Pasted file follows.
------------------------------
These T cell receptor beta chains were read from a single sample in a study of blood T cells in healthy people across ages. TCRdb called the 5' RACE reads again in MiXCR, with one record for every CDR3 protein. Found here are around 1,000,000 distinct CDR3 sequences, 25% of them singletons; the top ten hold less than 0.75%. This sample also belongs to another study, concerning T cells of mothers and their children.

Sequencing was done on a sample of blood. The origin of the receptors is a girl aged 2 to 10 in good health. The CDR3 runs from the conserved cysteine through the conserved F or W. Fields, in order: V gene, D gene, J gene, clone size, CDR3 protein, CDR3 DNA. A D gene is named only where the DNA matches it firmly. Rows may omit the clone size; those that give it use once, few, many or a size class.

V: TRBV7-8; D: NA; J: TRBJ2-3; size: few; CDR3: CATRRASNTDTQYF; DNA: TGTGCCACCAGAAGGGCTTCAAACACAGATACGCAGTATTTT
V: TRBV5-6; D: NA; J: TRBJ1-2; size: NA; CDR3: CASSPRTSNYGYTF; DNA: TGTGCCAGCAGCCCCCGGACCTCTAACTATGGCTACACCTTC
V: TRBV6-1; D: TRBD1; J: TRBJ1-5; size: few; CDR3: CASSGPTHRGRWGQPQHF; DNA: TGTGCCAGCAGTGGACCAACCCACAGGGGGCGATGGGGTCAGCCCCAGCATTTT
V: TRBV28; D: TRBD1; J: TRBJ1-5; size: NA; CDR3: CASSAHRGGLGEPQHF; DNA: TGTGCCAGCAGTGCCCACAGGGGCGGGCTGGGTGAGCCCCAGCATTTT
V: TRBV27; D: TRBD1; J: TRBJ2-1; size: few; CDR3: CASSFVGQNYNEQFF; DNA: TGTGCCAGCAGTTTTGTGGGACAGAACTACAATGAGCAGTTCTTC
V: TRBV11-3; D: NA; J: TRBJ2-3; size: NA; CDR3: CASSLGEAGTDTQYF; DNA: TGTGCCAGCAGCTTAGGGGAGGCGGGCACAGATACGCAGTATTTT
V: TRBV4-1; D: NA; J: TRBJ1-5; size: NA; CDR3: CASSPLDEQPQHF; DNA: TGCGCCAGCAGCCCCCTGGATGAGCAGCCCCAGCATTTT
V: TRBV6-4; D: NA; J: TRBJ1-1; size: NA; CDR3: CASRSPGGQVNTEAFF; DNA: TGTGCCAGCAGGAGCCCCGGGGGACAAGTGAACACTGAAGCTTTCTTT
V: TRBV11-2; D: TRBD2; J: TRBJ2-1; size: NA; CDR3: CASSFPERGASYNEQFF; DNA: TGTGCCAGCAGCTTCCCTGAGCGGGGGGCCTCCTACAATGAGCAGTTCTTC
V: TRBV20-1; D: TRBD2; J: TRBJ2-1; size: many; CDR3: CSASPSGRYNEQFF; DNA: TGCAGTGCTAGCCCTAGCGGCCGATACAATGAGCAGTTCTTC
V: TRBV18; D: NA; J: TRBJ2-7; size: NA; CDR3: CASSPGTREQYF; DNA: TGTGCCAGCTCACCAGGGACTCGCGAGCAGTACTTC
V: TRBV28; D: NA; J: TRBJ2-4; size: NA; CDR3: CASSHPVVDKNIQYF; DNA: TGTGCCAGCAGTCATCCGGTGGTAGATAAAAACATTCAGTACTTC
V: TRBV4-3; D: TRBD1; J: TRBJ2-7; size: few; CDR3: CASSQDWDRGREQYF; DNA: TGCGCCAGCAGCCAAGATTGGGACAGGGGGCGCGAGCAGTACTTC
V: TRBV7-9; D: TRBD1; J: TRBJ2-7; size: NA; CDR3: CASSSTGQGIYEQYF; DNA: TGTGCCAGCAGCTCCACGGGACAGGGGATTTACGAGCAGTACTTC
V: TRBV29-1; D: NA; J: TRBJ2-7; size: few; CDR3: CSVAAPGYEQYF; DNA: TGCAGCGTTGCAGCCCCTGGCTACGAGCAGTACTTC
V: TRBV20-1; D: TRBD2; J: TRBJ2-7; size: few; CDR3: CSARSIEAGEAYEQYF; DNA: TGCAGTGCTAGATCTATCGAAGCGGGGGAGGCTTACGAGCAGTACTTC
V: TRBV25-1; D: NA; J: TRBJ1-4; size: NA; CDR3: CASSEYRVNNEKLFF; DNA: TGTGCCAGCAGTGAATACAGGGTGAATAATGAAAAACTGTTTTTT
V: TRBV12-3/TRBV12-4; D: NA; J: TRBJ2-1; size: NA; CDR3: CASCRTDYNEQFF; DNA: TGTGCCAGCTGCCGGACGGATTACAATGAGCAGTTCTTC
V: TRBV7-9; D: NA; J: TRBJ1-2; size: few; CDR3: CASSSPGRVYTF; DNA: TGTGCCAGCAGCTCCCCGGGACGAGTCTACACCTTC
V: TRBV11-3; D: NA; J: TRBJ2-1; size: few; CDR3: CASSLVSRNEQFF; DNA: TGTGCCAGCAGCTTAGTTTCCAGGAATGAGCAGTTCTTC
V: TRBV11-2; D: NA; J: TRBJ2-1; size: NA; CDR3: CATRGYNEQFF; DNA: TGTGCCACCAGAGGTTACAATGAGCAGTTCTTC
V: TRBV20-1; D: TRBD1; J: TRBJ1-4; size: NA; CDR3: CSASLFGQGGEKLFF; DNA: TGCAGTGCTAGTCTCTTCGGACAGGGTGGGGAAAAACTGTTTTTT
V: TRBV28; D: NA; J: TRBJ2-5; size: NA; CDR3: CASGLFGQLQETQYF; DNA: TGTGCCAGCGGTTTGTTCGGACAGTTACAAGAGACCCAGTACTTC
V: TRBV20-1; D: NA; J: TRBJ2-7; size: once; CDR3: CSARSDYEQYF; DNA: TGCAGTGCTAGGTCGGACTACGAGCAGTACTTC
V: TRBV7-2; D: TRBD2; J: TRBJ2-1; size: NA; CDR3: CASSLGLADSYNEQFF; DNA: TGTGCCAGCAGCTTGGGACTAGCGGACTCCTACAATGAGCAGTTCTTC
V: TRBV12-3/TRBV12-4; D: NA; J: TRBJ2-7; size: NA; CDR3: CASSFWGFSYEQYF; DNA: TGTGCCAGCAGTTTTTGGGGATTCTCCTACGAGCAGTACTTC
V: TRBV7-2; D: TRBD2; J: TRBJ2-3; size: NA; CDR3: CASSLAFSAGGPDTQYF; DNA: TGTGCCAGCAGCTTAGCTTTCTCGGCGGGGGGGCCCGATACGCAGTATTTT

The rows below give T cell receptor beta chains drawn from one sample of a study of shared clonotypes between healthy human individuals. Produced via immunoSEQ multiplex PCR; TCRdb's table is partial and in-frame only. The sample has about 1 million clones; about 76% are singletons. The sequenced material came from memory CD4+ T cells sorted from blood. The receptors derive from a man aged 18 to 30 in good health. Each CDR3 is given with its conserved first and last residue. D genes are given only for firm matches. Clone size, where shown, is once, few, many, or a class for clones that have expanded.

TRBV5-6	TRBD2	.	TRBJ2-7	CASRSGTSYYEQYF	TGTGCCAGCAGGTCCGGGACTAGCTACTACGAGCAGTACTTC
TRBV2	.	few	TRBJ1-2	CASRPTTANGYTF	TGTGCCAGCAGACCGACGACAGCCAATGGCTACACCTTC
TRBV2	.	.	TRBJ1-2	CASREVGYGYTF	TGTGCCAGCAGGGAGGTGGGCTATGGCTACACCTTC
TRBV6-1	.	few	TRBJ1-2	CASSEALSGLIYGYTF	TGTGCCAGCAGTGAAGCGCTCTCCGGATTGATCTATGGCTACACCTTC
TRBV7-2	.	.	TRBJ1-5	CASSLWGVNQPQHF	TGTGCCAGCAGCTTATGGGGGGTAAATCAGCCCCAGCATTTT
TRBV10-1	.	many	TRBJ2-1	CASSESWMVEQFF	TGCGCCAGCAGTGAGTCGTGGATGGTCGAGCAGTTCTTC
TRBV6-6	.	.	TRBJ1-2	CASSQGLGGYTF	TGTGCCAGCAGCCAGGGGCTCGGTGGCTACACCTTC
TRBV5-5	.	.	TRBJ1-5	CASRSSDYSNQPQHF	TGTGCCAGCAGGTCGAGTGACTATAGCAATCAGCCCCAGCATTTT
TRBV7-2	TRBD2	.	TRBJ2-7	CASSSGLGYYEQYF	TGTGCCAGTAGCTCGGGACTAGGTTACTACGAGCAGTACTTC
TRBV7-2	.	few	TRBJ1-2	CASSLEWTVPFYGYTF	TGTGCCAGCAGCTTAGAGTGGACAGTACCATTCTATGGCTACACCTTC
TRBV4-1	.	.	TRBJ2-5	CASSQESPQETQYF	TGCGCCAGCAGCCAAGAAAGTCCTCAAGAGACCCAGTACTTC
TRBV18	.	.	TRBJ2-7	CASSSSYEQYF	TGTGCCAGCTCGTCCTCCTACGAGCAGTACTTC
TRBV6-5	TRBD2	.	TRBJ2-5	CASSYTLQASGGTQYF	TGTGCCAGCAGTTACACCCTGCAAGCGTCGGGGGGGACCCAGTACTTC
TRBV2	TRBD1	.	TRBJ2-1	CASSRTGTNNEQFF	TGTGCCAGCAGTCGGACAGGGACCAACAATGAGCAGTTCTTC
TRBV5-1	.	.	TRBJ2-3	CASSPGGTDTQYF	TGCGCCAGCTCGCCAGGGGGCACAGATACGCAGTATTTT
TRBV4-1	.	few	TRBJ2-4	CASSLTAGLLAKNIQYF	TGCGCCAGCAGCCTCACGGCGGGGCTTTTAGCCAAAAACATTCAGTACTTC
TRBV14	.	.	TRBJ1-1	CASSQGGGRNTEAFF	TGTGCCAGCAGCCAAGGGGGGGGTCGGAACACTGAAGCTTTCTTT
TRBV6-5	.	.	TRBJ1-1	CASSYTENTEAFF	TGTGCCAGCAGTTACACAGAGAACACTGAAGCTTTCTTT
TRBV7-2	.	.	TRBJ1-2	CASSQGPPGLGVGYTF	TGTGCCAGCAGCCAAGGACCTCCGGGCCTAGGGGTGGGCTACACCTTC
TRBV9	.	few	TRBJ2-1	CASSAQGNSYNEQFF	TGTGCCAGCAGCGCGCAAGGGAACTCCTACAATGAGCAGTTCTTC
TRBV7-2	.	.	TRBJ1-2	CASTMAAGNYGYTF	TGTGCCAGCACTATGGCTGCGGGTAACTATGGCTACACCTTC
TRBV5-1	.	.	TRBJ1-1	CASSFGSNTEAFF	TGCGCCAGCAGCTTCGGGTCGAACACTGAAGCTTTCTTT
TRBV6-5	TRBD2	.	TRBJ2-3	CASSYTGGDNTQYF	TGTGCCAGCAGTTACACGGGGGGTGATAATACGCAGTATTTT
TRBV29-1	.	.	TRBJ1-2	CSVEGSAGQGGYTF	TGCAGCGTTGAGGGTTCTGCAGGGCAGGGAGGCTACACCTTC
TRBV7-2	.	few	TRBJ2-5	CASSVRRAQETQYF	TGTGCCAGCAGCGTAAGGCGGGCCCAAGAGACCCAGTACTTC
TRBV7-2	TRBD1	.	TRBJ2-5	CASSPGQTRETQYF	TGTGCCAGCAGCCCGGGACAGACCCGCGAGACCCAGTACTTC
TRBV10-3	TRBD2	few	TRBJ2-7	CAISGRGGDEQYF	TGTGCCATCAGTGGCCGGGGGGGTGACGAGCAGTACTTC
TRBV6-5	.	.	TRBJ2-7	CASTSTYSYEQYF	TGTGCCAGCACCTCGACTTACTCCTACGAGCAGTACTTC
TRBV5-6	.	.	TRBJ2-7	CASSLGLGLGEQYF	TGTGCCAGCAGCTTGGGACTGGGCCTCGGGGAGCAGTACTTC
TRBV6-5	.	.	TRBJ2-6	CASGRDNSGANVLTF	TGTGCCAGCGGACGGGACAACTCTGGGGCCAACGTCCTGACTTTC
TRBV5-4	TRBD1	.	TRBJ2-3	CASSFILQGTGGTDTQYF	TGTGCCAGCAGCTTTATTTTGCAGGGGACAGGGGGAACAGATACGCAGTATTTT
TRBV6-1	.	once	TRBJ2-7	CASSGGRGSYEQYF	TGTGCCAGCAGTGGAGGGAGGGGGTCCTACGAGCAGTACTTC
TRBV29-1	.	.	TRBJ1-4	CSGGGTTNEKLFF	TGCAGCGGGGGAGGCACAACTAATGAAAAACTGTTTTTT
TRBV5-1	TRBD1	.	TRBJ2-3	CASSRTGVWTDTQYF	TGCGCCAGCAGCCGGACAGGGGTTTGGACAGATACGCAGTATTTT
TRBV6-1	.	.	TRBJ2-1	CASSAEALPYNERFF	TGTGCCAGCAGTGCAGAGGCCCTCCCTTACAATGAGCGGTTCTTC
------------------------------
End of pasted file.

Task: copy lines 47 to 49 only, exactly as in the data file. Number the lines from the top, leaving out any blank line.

TRBV14	.	.	TRBJ1-1	CASSQGGGRNTEAFF	TGTGCCAGCAGCCAAGGGGGGGGTCGGAACACTGAAGCTTTCTTT
TRBV6-5	.	.	TRBJ1-1	CASSYTENTEAFF	TGTGCCAGCAGTTACACAGAGAACACTGAAGCTTTCTTT
TRBV7-2	.	.	TRBJ1-2	CASSQGPPGLGVGYTF	TGTGCCAGCAGCCAAGGACCTCCGGGCCTAGGGGTGGGCTACACCTTC